Exactly. So in that case, the attentional issues are strictly driven by that cognitive load or cognitive overwhelm. And we have programs for 19 different cognitive areas, we have an assessment process. And there’s also a free questionnaire if people want to do that on our website that will give them a report based on their responses to say, Okay, it looks like this, these might be the areas that are causing you some difficulty. So as we strengthen those cognitive functions, it lightens the load. And then they don’t need to put that extra effort into processing or retaining or whatever those areas are. So then attention doesn’t become is no longer a problem. And then we work with individuals where it’s the prefrontal cortex, either right or left hemisphere. And part of the job of the prefrontal cortex is to regulate goal oriented attention, right? Like, it’s sort of, I’ve got a goal here, I want to accomplish it, what are the steps to accomplish it, and then as I’m moving along, it’s also the part of the brain that allows you to kind of reflect, okay, this isn’t working, so I have to modify it. But it’s a part of the brain that says, Oh, that like pretty, pretty thing over here isn’t something I should really be paying attention to, it brings the brain back to the task at hand. And you know, so it’s a really important part of the brain that regulates and controls attention. And we have programs for the prefrontal cortex, both in the right and left hemisphere. And as that strengthen, what we see is the brain now can regulate attention. And, you know, we have students that come into the program all around the world, and a number of them come in on medication. And I would say, I think the last statistic we looked at is, by the end of the program, about 75%, are off medication, because now the brain is regulating attention. And I have nothing against medication, I mean, if it’s needed is needed. But if we can get the brain to regulate the attention without medication, that is, I think, very promising. So and then there could be emotional reasons why people you know, you know, there’s Post Traumatic Stress Disorder stress, where it’s just too painful to stay present, in those cases that needs a good therapist, a good therapeutic process, right? So it’s kind of I don’t see attention as uni dimensional, it’s really understanding what is what is driving those behaviors that we’re seeing. But those first two cognitive load and prefrontal cortex, our program absolutely can address that. And you know, what, I would encourage people to go ahead and take that questionnaire, see, does it resonate with you in terms of that, and you can, you know, after you take the questionnaire, there’s, you know, an email, you can contact us. We’ve got people that are really happy to talk and explore and see, do we have something that could be of benefit, and then the program is around the world. It’s may not be, you know, my goal is to have it in every city in the world is not. So there might be a program close to somebody there might not and COVID, one of the upsides of COVID for us was because all of our programs were in person, we trained educators around the world, and therapists to offer it in their physical locations. COVID shut those physical locations down in three weeks, we were up and online. And we’ve now tracked data for the past two and a half years and we’re getting the exact same results of the in person as the online as I told you, I’m a big data geek, mainly because we’re not teaching curriculum, we’re providing cognitive programs with, you know, we’ve got mastery motivation built in, we’ve got goal setting, like all the good things that keep somebody motivated on on track. So now this work is accessible, you know, in the location where there may not be a physical location, like that’s my commitment, I, I’m kind of a development pusher of development to find different ways to get this workout and accessible. So you know, on our website, we list all the places we are in the world, there’s contact details, if there’s something near you, or you can always contact us and start a conversation. And we have many, many options, many options. And you know, I listened to individuals, and sometimes we don’t have that option yet, maybe that’s something that I have to develop. And sometimes I drive my team a little nuts, because they say, we already have enough development work. But but you know, beside my computer here, in my study, have a picture of a five year old student who came to me gosh, in the 1990s. And at that point, my work didn’t go down to that age, right. You know, I think I was starting around age 10. And the parents said, Please, please, you know, can you help our daughter? And I thought, Oh, you don’t, but I thought, Okay, I will try. So I, I modified the exercises to bring them down. And she’s now a medical doctor here in Toronto. And so the picture is there to remind me, pushing the boundaries, pushing the boundaries, you know, again, it’s like, you know, that that what I learned from my father, you know, it’s, it’s never resting in what’s done is always look out there to what next? What’s possible. What else can we do?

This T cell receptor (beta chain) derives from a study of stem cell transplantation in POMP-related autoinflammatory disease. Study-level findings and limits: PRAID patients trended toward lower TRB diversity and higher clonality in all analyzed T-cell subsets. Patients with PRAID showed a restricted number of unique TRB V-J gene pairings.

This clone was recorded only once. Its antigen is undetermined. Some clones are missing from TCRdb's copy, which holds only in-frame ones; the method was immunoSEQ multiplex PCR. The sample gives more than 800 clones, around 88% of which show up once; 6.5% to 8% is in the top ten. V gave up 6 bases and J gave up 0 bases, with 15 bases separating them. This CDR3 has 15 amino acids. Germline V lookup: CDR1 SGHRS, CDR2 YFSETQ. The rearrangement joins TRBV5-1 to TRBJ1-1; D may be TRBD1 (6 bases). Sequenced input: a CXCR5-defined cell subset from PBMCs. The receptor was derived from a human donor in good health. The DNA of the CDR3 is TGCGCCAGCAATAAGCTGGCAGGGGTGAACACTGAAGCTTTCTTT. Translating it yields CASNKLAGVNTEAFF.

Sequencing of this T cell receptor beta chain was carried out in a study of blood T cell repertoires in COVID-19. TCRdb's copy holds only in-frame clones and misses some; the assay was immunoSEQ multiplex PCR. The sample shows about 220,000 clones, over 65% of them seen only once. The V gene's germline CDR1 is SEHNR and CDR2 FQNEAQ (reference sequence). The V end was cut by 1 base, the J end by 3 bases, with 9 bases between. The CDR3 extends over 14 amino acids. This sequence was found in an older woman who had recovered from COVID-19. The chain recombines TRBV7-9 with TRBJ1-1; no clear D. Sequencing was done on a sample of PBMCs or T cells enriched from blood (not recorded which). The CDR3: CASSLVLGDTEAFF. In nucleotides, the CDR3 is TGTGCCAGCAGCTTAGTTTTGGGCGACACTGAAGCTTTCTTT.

Kristen Carder 41:46